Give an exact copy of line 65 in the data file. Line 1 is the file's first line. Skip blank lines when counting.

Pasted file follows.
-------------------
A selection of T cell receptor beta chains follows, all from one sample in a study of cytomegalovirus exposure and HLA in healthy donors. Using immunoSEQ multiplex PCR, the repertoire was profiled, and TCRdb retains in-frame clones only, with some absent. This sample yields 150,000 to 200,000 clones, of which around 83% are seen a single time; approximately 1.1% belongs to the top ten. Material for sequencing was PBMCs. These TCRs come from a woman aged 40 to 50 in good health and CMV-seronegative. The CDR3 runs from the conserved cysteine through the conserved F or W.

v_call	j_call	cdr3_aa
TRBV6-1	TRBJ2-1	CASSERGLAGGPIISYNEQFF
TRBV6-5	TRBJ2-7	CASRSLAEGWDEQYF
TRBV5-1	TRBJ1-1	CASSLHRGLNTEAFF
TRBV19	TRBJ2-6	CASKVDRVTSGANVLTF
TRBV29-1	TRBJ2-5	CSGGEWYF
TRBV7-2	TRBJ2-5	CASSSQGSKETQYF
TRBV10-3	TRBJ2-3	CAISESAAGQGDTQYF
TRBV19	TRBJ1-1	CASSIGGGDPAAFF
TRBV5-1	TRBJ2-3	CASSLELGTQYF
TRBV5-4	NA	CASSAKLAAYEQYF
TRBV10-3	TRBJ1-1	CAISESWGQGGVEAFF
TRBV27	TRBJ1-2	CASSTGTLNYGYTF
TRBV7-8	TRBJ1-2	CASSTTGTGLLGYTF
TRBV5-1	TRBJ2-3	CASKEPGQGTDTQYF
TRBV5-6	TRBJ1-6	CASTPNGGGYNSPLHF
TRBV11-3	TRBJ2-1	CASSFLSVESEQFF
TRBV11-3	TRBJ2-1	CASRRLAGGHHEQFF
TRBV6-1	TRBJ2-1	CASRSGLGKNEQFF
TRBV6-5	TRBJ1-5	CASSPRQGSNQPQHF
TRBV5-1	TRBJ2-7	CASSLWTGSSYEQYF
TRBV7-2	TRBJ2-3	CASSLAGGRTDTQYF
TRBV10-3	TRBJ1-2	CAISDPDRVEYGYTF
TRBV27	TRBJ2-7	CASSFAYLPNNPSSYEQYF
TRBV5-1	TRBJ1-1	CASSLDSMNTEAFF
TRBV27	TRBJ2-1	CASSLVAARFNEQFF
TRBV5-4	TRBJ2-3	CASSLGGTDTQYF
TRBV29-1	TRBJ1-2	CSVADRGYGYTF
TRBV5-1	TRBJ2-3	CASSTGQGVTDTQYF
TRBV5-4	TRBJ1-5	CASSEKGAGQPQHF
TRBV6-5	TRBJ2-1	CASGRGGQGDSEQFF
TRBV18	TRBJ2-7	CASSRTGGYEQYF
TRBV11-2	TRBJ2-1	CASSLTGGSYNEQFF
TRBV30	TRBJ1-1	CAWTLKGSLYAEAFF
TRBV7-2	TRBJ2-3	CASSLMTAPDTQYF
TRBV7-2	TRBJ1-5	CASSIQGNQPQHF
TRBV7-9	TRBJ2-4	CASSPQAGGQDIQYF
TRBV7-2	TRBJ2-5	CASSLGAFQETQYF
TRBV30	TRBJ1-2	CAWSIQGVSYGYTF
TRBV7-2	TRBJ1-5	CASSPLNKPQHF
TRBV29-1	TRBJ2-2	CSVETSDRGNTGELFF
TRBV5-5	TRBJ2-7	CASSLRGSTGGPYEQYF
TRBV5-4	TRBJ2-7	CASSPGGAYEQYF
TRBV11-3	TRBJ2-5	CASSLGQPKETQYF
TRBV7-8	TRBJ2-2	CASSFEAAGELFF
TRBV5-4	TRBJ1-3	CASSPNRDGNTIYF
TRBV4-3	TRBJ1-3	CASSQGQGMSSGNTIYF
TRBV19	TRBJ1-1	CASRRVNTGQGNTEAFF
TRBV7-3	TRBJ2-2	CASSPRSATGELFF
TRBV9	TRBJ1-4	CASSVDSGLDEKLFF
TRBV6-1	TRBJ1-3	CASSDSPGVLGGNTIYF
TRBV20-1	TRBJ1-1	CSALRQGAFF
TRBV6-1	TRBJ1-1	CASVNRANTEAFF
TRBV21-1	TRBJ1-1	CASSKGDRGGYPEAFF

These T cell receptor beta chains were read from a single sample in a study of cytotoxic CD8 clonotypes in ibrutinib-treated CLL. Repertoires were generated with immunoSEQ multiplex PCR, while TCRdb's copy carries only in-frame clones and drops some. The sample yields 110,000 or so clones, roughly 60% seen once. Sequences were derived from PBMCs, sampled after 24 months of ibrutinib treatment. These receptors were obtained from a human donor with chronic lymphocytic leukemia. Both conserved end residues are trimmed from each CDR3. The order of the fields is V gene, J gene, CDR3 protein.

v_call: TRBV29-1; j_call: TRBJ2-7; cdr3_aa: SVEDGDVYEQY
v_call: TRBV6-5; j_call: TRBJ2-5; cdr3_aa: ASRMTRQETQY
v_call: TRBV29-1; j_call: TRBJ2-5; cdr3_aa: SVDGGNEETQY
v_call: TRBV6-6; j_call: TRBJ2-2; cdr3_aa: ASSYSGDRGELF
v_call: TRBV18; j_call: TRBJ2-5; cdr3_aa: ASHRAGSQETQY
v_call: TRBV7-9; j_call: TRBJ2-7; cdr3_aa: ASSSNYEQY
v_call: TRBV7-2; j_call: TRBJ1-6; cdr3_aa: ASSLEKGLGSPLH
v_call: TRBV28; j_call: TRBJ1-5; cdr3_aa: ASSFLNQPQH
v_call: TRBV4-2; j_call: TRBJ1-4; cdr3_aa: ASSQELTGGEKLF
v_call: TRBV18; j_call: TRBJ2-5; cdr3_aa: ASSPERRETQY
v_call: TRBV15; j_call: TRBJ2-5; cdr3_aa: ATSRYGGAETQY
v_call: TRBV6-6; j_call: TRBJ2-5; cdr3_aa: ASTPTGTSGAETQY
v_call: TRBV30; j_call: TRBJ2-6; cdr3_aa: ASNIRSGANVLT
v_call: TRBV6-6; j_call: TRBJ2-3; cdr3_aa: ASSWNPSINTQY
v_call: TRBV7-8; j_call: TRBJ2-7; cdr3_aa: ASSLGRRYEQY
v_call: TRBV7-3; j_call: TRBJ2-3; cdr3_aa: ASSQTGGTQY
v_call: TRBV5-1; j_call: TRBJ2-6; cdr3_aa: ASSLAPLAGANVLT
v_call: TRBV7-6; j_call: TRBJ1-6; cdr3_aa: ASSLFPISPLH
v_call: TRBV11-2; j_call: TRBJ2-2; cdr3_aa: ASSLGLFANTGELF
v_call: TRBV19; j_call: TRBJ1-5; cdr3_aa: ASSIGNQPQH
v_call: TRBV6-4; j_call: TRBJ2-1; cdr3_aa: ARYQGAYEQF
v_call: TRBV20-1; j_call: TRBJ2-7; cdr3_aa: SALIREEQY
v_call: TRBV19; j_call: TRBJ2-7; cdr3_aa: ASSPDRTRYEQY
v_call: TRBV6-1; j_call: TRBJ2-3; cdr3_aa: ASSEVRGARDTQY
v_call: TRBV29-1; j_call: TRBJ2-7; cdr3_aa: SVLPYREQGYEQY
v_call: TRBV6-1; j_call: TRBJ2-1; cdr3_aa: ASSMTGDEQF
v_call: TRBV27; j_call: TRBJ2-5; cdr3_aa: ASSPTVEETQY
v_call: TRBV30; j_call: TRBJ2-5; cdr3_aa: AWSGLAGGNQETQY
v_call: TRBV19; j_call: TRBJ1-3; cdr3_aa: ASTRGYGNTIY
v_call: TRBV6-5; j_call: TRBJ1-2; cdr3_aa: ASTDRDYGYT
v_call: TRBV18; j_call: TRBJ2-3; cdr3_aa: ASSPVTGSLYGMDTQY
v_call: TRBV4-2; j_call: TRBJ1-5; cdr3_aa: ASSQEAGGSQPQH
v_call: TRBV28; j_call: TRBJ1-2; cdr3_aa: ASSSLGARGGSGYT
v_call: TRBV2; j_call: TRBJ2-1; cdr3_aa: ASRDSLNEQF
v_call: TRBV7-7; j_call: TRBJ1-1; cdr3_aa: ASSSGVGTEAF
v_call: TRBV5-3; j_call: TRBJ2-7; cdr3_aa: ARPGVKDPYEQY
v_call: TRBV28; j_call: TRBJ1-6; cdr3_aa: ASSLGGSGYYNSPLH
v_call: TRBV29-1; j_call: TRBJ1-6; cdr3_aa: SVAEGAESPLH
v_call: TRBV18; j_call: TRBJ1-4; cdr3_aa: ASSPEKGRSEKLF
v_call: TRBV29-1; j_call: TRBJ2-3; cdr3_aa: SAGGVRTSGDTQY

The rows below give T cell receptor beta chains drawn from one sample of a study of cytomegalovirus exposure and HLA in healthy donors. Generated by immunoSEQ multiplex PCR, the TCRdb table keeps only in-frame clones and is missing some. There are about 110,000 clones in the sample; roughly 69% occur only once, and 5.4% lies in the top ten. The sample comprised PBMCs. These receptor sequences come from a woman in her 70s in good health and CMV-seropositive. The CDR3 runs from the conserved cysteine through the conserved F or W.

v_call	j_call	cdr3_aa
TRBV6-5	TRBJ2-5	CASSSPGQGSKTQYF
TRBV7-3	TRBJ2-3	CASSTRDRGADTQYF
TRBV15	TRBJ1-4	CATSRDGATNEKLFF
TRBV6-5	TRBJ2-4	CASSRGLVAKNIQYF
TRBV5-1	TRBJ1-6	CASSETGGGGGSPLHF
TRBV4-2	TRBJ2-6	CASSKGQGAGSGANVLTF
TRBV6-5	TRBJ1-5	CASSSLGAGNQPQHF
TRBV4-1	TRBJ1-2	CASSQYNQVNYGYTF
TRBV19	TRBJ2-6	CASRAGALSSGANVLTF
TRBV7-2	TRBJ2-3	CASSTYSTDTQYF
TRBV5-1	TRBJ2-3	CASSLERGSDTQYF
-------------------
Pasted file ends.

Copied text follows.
v_call: TRBV4-2; j_call: TRBJ1-4; cdr3_aa: ASSQELTGGEKLF